Calling for the outright ban, he added: “It is not right that a consumer needs a degree in chemistry to be sure they are avoiding such ingredients in a skin or face product, nor that the EU are repeatedly failing to eliminate these preservatives when the evidence about their harmful effects is so clear.”
Strong words, but are they perhaps exaggerated? MI, where included, must be present in the ingredients list of cosmetic products, which is a legal requirement. Consumers with an allergy to MI need only check the list, much in the same way as someone with a dietary allergy may need to look for peanut or wheat on a food product’s lablling, or someone who is vegan may look for milk or beeswax. Frustrating, time-consuming – but no degree in chemistry required, despite the need to learn to be able to spot the word ‘methylisothiazolinone’ in the list.
That said, stories on the internet abound of people who have suffered badly to make one think twice about one’s position, and there are reports of people in the beauty industry having to abandon their careers because of their allergy. Many experience have also been outlined in our blog on the subject, which continues to attract comments, well over a year after we wrote it.
How do you know if you are allergic?
The advice of a professional is important. If you feel you are reacting to something – the typical symptoms are red rashes, cracked or blistery skin, itchy and angry skin – do go a doctor for a referral to a dermatologist, who can conduct contact dermatitis patch testing on you. Results are usually available within a few days, and the procedure is only a slight inconvenience and mildly uncomfortable.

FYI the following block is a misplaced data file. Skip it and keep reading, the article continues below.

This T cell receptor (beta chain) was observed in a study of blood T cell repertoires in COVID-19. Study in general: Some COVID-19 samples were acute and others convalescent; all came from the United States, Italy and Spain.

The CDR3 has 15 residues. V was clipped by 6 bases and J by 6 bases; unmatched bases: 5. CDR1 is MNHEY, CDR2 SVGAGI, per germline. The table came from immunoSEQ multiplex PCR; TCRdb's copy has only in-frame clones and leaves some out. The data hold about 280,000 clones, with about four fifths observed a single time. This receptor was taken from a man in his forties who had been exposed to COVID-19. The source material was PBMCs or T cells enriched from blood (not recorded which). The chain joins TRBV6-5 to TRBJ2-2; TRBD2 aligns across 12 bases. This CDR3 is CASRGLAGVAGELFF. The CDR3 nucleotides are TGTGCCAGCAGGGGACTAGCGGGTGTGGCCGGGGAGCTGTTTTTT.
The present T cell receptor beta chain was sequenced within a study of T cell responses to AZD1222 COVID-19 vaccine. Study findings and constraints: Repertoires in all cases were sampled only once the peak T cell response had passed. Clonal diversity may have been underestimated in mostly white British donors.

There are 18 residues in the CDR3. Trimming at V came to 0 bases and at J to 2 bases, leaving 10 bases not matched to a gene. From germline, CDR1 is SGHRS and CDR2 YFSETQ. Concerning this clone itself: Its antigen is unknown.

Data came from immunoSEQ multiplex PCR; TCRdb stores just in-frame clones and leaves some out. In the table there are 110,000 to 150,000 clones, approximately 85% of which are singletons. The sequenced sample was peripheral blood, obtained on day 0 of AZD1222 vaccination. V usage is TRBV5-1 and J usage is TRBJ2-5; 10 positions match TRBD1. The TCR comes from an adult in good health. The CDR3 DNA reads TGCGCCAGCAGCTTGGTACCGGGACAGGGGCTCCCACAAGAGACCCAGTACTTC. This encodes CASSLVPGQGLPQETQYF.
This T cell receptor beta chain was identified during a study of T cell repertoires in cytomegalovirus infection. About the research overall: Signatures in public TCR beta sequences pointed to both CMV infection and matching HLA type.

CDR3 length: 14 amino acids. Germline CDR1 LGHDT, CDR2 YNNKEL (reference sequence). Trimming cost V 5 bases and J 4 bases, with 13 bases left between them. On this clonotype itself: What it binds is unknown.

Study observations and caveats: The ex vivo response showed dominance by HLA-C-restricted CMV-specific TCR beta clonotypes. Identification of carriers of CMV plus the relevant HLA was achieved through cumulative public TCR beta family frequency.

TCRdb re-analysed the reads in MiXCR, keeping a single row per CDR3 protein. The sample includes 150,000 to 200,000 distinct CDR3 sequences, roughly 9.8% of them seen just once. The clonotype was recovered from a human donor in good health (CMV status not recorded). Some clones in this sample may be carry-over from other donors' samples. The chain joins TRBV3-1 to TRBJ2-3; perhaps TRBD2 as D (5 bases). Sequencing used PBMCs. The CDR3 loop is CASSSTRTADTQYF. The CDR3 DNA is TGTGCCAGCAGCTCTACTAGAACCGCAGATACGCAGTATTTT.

What can you do if diagnosed?
If you do have multiple sensitivities, finding skincare products may be a challenge. Natural and organic ‘free from’ ranges may be your best bets, and look for oil-based balms and ointments, rather than water-based creams and lotions. Fragrance free products (scroll to the bottom of the article) are also valuable to those with fragrance sensitivities. Try simple and plain natural soaps over scented liquid shower gels. Mineral-based make-ups may be worth considering over high street brands.
There have been some reports from Australia that sensitised individuals are reacting to some brands of toilet papers, as MI may be used in the processing of paper, and other contacts with materials in shoes, for instance.
Bear in mind that MI (and other allergens) can crop up in household products such as washing liquids (which should be labelled), and also in other materials, such as paints or paint thinners (which are unlikely to be labelled). Among the household cleaning brands which use the preservative are Fairy, Calgon and Finish. MI turns up in most popular fabric conditioners and softeners too, as well as supermarket own brands.
But cosmetics and toiletries, typically ‘wet’ gels and rinse-off lotions, are the key sources of MI exposure on the skin. Brands which use it include Baylis & Harding, Dove, Head & Shoulders, Herbal Essences, Pantene, Paul Mitchell, St Ives, and Tresemmé – but there are many, many others besides.
Those diagnosed with an allergy to MI, sadly, at present, have no choice but to scan a lot of ingredients labels to stay safe.
First published November 2014